NetGalley Devours: If You Could Be Mine by Sara Farizan

This month NetGalley Devours teen and YA books! Did you catch our earlier reviews of The Nightmare Affair and Creeps?Today Kristina reviews If You Could Be Mine. Have you read and reviewed it too? Let us know via Facebook or Twitter! #NGDevours

If You Could Be Mine by Sara Farizan
Algonquin Young Readers; Pub Date Aug 20, 2013
If You Could Be Mine

Description:

Seventeen-year-old Sahar has been in love with her best friend, Nasrin, since they were six. They’ve shared stolen kisses and romantic promises. But Iran is a dangerous place for two girls in love—Sahar and Nasrin could be beaten, imprisoned, even executed if their relationship came to light.

So they carry on in secret—until Nasrin’s parents announce that they’ve arranged for her marriage. Nasrin tries to persuade Sahar that they can go on as they have been, only now with new comforts provided by the decent, well-to-do doctor Nasrin will marry. But Sahar dreams of loving Nasrin exclusively—and openly.

Then Sahar discovers what seems like the perfect solution. In Iran, homosexuality may be a crime, but to be a man trapped in a woman’s body is seen as nature’s mistake, and sex reassignment is legal and accessible. As a man, Sahar could be the one to marry Nasrin. Sahar will never be able to love the one she wants, in the body she wants to be loved in, without risking her life. Is saving her love worth sacrificing her true self? [From the publisher]

Review:

I originally clicked open this book in NetGalley because of the question inherent in the title—If You Could Be Mine… what? Why can’t she? And when I read the description my next question was, well could she? And that hope prompted me to read and review this title.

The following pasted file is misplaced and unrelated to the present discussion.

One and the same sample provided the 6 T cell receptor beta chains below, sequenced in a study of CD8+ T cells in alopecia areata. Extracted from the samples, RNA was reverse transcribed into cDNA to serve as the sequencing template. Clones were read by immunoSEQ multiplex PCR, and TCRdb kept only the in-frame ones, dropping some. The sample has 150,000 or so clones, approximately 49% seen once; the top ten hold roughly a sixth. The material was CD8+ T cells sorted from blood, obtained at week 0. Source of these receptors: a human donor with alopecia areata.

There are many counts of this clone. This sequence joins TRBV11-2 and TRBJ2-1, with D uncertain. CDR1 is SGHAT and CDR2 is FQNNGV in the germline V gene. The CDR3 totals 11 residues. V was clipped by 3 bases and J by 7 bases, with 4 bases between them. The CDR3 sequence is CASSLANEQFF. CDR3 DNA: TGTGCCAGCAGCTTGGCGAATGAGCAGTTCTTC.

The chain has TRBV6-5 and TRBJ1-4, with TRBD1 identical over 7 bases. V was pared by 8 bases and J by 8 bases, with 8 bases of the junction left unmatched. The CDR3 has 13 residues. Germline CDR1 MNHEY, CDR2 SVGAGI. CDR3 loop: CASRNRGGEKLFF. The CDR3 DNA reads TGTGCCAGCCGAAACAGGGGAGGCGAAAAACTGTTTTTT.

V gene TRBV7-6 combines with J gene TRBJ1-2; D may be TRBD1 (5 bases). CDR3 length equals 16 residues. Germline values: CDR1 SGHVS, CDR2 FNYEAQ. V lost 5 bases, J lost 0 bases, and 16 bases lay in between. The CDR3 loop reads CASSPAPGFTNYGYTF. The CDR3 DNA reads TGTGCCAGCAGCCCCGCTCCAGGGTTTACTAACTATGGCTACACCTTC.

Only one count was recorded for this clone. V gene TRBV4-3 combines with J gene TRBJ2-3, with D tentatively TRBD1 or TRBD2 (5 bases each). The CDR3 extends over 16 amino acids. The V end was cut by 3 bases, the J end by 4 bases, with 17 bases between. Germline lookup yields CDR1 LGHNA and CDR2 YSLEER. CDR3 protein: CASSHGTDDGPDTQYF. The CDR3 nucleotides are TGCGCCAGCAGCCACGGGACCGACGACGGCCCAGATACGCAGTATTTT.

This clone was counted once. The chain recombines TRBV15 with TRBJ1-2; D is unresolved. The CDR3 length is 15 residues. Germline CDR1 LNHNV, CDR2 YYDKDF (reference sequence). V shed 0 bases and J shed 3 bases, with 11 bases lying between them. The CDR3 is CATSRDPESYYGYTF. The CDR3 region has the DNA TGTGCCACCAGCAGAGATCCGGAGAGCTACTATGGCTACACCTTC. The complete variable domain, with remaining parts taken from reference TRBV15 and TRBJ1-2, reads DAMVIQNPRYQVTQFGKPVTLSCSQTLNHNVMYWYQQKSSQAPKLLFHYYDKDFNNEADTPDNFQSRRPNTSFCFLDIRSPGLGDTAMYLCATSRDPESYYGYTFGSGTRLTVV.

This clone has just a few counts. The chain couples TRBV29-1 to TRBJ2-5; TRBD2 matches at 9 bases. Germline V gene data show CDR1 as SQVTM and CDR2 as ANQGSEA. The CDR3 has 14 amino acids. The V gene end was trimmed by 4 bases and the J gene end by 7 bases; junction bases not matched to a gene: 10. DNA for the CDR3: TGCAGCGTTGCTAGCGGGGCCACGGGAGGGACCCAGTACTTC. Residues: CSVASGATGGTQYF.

The book takes place in Iran, a country that I, admittedly, don’t have much direct knowledge about. Although the Iranian culture plays a large role throughout the story, there is nothing so stark that I was distracted from the story of two teenagers in love.  Love stories often transcend barriers, whether they be cultural, generational, or familial. Learning about the Iranian culture turned out to be one of the most intriguing parts of this book.

The story takes place in present-day Iran, a country where homosexuals are imprisoned, tortured, and in some cases put to death for this “sin”. Despite the harsh treatment of homosexuals, the culture does offer an alternative for people who feel they are living in the wrong body—transexuality is fully legal and supported. It is viewed as a “sickness” to be remedied rather than a sin.

It is in this culture that Sahar and Nasrin struggle to hide their love. And when Nasrin’s marriage is arranged, Sahar is willing to do whatever it takes to keep her.

As a reader, I found all of the characters to be wholly believable—none of them is perfect and all of them struggle. Fear, selfishness, self-loathing, loyalty and love are the emotions that are threaded through the narrative and Sahar is a wonderfully sympathetic character to root for.

In If You Could Be Mine, Farizan gives voice to a people that must remain under the radar, or risk death. She sheds light on what it’s like to be a teenager, to be gay, to be fearful, and to be in love. Although the story takes place in Iran, one can easily see how these feelings span cultures—there are small-minded people and small-minded communities all over the world, even close to home.

This book will be well-loved by fans of The Miseducation of Cameron Post and The Difference Between You and Me.

I requested If You Could Be Mine from the NetGalley catalog and read it using the Kindle app on my iPhone.

You can purchase If You Could Be Mine title at:

Amazon
Barnes and Noble
Indiebound

-Review written by Kristina Radke, Community Concierge

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